LEnvelope {dbmss} R Documentation

## Estimation of the confidence envelope of the L function under its null hypothesis

### Description

Simulates point patterns according to the null hypothesis and returns the envelope of L according to the confidence level.

### Usage

LEnvelope(X, r = NULL, NumberOfSimulations = 100, Alpha = 0.05,
ReferenceType = "", NeighborType = "", SimulationType = "RandomPosition",
Precision = 0, Global = FALSE)


### Arguments

 X A point pattern (wmppp.object). r A vector of distances. If NULL, a sensible default value is chosen (512 intervals, from 0 to half the diameter of the window) following spatstat. NumberOfSimulations The number of simulations to run, 100 by default. Alpha The risk level, 5% by default. ReferenceType One of the point types. Default is all point types. NeighborType One of the point types. Default is all point types. SimulationType A string describing the null hypothesis to simulate. The null hypothesis may be "RandomPosition": points are drawn in a Poisson process (default); "RandomLabeling": randomizes point types, keeping locations unchanged; "PopulationIndependence": keeps reference points unchanged, randomizes other point locations. Precision Accuracy of point coordinates, measured as a part of distance unit. See rRandomPositionK. Default is 0 for no approximation. Global Logical; if TRUE, a global envelope sensu Duranton and Overman (2005) is calculated.

### Details

This envelope is local by default, that is to say it is computed separately at each distance. See Loosmore and Ford (2006) for a discussion.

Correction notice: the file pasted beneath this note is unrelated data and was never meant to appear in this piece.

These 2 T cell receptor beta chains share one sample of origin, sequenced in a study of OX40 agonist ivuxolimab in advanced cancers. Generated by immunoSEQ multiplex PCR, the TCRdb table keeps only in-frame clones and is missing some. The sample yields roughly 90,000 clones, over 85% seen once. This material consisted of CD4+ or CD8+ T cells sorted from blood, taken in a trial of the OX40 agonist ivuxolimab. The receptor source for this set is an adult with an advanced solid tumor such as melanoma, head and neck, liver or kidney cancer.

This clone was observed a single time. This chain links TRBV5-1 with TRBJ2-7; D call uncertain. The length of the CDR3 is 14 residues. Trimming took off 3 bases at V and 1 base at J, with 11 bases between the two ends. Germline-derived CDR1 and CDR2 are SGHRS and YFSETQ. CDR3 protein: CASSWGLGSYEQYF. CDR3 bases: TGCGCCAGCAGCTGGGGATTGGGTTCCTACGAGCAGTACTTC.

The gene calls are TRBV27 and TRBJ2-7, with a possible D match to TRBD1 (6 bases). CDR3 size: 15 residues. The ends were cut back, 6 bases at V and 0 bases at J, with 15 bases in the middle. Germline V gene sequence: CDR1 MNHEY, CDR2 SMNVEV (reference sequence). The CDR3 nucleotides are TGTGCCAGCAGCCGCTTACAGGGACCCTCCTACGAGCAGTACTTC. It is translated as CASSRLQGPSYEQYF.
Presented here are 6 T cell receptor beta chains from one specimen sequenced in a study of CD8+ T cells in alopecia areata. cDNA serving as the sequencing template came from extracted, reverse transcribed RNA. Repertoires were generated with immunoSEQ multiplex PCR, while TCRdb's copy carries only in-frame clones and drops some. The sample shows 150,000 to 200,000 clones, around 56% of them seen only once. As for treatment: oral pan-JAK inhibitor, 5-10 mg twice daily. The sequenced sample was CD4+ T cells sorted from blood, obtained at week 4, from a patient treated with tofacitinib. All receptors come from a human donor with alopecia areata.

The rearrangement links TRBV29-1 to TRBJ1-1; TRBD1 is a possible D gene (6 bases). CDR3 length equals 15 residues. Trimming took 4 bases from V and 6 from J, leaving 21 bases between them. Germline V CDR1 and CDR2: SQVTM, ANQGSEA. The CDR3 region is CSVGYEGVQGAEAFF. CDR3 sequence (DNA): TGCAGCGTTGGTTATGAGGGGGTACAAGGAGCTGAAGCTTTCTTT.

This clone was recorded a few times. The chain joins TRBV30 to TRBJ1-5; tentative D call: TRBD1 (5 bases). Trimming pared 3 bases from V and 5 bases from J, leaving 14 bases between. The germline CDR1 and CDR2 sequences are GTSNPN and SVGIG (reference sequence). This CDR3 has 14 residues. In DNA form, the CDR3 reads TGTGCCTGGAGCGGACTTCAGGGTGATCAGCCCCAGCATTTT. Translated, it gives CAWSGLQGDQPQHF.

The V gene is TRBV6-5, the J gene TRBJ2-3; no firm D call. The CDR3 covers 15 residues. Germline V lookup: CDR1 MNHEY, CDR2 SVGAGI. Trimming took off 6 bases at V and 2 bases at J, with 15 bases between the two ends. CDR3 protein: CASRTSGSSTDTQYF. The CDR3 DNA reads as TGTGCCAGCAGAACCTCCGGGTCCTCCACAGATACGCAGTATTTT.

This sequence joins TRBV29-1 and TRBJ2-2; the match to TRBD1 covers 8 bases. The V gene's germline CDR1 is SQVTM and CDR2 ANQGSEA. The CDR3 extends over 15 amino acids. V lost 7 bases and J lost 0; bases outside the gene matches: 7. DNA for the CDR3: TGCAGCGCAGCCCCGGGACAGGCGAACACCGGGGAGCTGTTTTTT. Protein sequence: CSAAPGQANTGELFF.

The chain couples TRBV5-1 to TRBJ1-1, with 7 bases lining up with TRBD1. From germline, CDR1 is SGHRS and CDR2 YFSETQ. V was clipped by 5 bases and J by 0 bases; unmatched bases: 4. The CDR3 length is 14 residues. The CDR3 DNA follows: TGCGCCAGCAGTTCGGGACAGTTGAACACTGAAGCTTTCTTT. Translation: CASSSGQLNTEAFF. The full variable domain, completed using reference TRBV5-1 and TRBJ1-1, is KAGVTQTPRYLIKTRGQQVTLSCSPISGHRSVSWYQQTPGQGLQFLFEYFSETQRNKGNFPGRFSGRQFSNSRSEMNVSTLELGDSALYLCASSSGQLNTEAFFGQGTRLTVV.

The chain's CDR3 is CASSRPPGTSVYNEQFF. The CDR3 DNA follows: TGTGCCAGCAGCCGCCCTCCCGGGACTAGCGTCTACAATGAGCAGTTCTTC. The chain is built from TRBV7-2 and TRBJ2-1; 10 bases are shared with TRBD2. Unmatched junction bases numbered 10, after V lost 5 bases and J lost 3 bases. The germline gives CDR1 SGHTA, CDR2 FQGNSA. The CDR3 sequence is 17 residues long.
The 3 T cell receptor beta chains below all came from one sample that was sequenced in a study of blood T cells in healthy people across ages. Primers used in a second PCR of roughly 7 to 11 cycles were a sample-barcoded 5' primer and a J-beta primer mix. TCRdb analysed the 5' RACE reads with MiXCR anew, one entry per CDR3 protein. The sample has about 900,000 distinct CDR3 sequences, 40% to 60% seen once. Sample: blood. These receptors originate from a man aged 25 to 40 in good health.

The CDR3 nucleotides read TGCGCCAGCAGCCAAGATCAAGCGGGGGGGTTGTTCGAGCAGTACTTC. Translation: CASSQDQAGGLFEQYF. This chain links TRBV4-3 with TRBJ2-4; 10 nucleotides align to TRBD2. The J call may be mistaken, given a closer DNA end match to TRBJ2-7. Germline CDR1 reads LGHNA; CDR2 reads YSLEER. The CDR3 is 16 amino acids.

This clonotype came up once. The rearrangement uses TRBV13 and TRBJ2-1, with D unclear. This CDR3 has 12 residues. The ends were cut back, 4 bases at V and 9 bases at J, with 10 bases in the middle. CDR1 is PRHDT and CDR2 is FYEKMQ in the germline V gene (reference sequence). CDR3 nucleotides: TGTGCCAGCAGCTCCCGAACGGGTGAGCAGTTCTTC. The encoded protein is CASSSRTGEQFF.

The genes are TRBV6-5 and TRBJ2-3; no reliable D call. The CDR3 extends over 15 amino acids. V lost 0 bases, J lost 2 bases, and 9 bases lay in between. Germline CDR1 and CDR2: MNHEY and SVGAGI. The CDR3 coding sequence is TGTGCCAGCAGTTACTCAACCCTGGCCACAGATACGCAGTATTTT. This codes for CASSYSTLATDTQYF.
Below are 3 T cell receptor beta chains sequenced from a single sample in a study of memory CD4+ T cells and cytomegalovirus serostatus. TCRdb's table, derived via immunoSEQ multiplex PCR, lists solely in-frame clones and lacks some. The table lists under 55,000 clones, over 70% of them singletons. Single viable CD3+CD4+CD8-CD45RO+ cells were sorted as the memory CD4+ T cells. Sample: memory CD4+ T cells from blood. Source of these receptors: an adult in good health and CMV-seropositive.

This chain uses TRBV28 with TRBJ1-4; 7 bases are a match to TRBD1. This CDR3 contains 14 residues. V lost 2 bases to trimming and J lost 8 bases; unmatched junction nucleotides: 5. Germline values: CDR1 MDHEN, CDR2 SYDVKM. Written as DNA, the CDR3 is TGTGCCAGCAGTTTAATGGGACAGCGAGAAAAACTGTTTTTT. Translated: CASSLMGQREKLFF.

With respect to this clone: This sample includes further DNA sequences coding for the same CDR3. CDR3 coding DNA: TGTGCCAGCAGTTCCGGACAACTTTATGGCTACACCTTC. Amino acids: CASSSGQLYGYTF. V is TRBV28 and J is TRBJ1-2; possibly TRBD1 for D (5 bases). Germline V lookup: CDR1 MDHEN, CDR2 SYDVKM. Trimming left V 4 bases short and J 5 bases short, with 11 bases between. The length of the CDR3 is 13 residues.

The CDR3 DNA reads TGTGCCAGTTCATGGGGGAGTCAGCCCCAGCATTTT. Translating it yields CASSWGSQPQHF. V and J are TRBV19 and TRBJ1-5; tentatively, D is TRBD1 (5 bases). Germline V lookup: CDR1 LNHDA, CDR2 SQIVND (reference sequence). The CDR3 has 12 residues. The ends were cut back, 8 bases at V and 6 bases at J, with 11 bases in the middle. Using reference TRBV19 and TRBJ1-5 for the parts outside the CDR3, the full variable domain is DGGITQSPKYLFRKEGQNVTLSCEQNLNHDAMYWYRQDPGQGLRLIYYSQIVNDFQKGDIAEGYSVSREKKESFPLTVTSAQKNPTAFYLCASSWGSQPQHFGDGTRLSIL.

The global envelope is calculated by iteration: the simulations reaching one of the upper or lower values at any distance are eliminated at each step. The process is repeated until Alpha / Number of simulations simulations are dropped. The remaining upper and lower bounds at all distances constitute the global envelope. Interpolation is used if the exact ratio cannot be reached.

### Value

An envelope object (envelope). There are methods for print and plot for this class.

The fv contains the observed value of the function, its average simulated value and the confidence envelope.

### References

Duranton, G. and Overman, H. G. (2005). Testing for Localisation Using Micro-Geographic Data. Review of Economic Studies 72(4): 1077-1106.

Kenkel, N. C. (1988). Pattern of Self-Thinning in Jack Pine: Testing the Random Mortality Hypothesis. Ecology 69(4): 1017-1024.

Loosmore, N. B. and Ford, E. D. (2006). Statistical inference using the G or K point pattern spatial statistics. Ecology 87(8): 1925-1931.

Marcon, E. and F. Puech (2017). A typology of distance-based measures of spatial concentration. Regional Science and Urban Economics. 62:56-67.

Khat

### Examples

data(paracou16)
# Keep only 20% of points to run this example
X <- as.wmppp(rthin(paracou16, 0.2))
autoplot(X,
labelSize = expression("Basal area (" ~cm^2~ ")"),
labelColor = "Species")

# Calculate confidence envelope (should be 1000 simulations, reduced to 20 to save time)
r <- 0:30
NumberOfSimulations <- 20
# Plot the envelope
autoplot(LEnvelope(X, r, NumberOfSimulations))


[Package dbmss version 2.7-8 Index]